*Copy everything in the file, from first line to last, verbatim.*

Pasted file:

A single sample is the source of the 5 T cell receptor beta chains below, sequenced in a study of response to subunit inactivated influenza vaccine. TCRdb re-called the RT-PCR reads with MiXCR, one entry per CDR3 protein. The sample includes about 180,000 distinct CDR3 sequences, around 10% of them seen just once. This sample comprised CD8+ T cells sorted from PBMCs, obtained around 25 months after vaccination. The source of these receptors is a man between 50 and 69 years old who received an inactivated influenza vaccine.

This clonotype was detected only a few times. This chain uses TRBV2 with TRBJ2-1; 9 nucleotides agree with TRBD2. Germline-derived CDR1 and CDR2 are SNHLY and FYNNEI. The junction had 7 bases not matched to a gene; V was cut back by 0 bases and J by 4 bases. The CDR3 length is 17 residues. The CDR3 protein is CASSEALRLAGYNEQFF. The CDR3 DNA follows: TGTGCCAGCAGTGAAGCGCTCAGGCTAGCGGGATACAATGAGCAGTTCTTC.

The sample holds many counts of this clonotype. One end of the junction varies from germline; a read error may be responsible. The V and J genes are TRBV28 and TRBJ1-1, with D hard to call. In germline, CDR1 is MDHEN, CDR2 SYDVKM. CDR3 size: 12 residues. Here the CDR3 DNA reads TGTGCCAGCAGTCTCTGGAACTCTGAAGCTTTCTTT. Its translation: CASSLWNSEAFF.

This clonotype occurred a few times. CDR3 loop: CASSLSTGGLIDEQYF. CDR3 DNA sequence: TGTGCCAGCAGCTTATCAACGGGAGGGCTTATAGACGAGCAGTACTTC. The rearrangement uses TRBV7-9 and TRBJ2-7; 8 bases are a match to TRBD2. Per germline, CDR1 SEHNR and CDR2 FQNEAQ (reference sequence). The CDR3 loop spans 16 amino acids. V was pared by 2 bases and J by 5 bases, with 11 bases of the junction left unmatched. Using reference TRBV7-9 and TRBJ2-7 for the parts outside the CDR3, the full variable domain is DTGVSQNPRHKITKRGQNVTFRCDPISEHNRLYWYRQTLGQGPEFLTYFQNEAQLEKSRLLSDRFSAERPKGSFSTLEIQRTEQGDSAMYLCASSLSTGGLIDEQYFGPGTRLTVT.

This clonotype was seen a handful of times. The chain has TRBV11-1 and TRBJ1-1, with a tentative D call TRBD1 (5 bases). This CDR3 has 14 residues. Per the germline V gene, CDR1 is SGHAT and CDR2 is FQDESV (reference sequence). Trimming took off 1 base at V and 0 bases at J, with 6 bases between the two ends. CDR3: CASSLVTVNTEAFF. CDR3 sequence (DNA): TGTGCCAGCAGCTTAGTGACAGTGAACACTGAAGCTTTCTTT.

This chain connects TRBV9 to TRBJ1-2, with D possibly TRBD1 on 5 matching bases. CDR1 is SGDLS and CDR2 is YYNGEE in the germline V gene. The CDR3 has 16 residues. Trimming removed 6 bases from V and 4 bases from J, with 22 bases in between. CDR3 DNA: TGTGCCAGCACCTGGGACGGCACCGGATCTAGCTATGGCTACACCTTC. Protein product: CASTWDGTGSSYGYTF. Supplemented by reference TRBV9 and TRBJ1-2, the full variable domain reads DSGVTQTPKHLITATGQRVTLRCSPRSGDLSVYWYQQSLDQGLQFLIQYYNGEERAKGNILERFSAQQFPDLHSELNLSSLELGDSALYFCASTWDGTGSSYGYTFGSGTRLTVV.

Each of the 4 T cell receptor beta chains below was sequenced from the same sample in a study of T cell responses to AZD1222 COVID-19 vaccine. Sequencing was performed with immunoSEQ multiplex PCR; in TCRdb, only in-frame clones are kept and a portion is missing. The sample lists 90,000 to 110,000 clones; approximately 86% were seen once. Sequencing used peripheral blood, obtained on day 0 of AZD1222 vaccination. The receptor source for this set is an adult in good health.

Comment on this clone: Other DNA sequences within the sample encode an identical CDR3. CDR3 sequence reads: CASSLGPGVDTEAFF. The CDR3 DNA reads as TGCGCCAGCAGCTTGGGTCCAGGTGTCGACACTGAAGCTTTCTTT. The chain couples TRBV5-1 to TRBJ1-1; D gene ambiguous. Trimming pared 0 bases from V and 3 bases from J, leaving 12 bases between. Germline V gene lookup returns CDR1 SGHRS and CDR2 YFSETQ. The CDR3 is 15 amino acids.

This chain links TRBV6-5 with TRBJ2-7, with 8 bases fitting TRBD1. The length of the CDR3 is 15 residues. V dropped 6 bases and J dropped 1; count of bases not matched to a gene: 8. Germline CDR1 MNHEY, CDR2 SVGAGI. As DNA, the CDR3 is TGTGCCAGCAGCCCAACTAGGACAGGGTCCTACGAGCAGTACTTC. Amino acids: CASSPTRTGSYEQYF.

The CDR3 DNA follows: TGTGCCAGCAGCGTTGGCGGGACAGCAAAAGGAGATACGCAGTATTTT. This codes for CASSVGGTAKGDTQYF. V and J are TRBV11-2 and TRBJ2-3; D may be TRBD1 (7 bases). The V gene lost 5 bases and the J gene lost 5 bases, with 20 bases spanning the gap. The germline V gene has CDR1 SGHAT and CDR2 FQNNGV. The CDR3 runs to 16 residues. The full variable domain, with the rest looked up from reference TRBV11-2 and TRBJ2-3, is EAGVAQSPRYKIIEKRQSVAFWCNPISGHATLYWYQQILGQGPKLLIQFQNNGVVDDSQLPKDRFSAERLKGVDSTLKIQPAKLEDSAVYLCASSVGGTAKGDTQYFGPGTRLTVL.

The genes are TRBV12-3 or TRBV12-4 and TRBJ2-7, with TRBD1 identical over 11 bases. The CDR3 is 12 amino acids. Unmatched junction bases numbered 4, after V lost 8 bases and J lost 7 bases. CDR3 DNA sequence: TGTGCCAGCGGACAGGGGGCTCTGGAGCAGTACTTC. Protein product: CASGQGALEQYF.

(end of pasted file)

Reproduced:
A single sample is the source of the 5 T cell receptor beta chains below, sequenced in a study of response to subunit inactivated influenza vaccine. TCRdb re-called the RT-PCR reads with MiXCR, one entry per CDR3 protein. The sample includes about 180,000 distinct CDR3 sequences, around 10% of them seen just once. This sample comprised CD8+ T cells sorted from PBMCs, obtained around 25 months after vaccination. The source of these receptors is a man between 50 and 69 years old who received an inactivated influenza vaccine.

This clonotype was detected only a few times. This chain uses TRBV2 with TRBJ2-1; 9 nucleotides agree with TRBD2. Germline-derived CDR1 and CDR2 are SNHLY and FYNNEI. The junction had 7 bases not matched to a gene; V was cut back by 0 bases and J by 4 bases. The CDR3 length is 17 residues. The CDR3 protein is CASSEALRLAGYNEQFF. The CDR3 DNA follows: TGTGCCAGCAGTGAAGCGCTCAGGCTAGCGGGATACAATGAGCAGTTCTTC.

The sample holds many counts of this clonotype. One end of the junction varies from germline; a read error may be responsible. The V and J genes are TRBV28 and TRBJ1-1, with D hard to call. In germline, CDR1 is MDHEN, CDR2 SYDVKM. CDR3 size: 12 residues. Here the CDR3 DNA reads TGTGCCAGCAGTCTCTGGAACTCTGAAGCTTTCTTT. Its translation: CASSLWNSEAFF.

This clonotype occurred a few times. CDR3 loop: CASSLSTGGLIDEQYF. CDR3 DNA sequence: TGTGCCAGCAGCTTATCAACGGGAGGGCTTATAGACGAGCAGTACTTC. The rearrangement uses TRBV7-9 and TRBJ2-7; 8 bases are a match to TRBD2. Per germline, CDR1 SEHNR and CDR2 FQNEAQ (reference sequence). The CDR3 loop spans 16 amino acids. V was pared by 2 bases and J by 5 bases, with 11 bases of the junction left unmatched. Using reference TRBV7-9 and TRBJ2-7 for the parts outside the CDR3, the full variable domain is DTGVSQNPRHKITKRGQNVTFRCDPISEHNRLYWYRQTLGQGPEFLTYFQNEAQLEKSRLLSDRFSAERPKGSFSTLEIQRTEQGDSAMYLCASSLSTGGLIDEQYFGPGTRLTVT.

This clonotype was seen a handful of times. The chain has TRBV11-1 and TRBJ1-1, with a tentative D call TRBD1 (5 bases). This CDR3 has 14 residues. Per the germline V gene, CDR1 is SGHAT and CDR2 is FQDESV (reference sequence). Trimming took off 1 base at V and 0 bases at J, with 6 bases between the two ends. CDR3: CASSLVTVNTEAFF. CDR3 sequence (DNA): TGTGCCAGCAGCTTAGTGACAGTGAACACTGAAGCTTTCTTT.

This chain connects TRBV9 to TRBJ1-2, with D possibly TRBD1 on 5 matching bases. CDR1 is SGDLS and CDR2 is YYNGEE in the germline V gene. The CDR3 has 16 residues. Trimming removed 6 bases from V and 4 bases from J, with 22 bases in between. CDR3 DNA: TGTGCCAGCACCTGGGACGGCACCGGATCTAGCTATGGCTACACCTTC. Protein product: CASTWDGTGSSYGYTF. Supplemented by reference TRBV9 and TRBJ1-2, the full variable domain reads DSGVTQTPKHLITATGQRVTLRCSPRSGDLSVYWYQQSLDQGLQFLIQYYNGEERAKGNILERFSAQQFPDLHSELNLSSLELGDSALYFCASTWDGTGSSYGYTFGSGTRLTVV.

Each of the 4 T cell receptor beta chains below was sequenced from the same sample in a study of T cell responses to AZD1222 COVID-19 vaccine. Sequencing was performed with immunoSEQ multiplex PCR; in TCRdb, only in-frame clones are kept and a portion is missing. The sample lists 90,000 to 110,000 clones; approximately 86% were seen once. Sequencing used peripheral blood, obtained on day 0 of AZD1222 vaccination. The receptor source for this set is an adult in good health.

Comment on this clone: Other DNA sequences within the sample encode an identical CDR3. CDR3 sequence reads: CASSLGPGVDTEAFF. The CDR3 DNA reads as TGCGCCAGCAGCTTGGGTCCAGGTGTCGACACTGAAGCTTTCTTT. The chain couples TRBV5-1 to TRBJ1-1; D gene ambiguous. Trimming pared 0 bases from V and 3 bases from J, leaving 12 bases between. Germline V gene lookup returns CDR1 SGHRS and CDR2 YFSETQ. The CDR3 is 15 amino acids.

This chain links TRBV6-5 with TRBJ2-7, with 8 bases fitting TRBD1. The length of the CDR3 is 15 residues. V dropped 6 bases and J dropped 1; count of bases not matched to a gene: 8. Germline CDR1 MNHEY, CDR2 SVGAGI. As DNA, the CDR3 is TGTGCCAGCAGCCCAACTAGGACAGGGTCCTACGAGCAGTACTTC. Amino acids: CASSPTRTGSYEQYF.

The CDR3 DNA follows: TGTGCCAGCAGCGTTGGCGGGACAGCAAAAGGAGATACGCAGTATTTT. This codes for CASSVGGTAKGDTQYF. V and J are TRBV11-2 and TRBJ2-3; D may be TRBD1 (7 bases). The V gene lost 5 bases and the J gene lost 5 bases, with 20 bases spanning the gap. The germline V gene has CDR1 SGHAT and CDR2 FQNNGV. The CDR3 runs to 16 residues. The full variable domain, with the rest looked up from reference TRBV11-2 and TRBJ2-3, is EAGVAQSPRYKIIEKRQSVAFWCNPISGHATLYWYQQILGQGPKLLIQFQNNGVVDDSQLPKDRFSAERLKGVDSTLKIQPAKLEDSAVYLCASSVGGTAKGDTQYFGPGTRLTVL.

The genes are TRBV12-3 or TRBV12-4 and TRBJ2-7, with TRBD1 identical over 11 bases. The CDR3 is 12 amino acids. Unmatched junction bases numbered 4, after V lost 8 bases and J lost 7 bases. CDR3 DNA sequence: TGTGCCAGCGGACAGGGGGCTCTGGAGCAGTACTTC. Protein product: CASGQGALEQYF.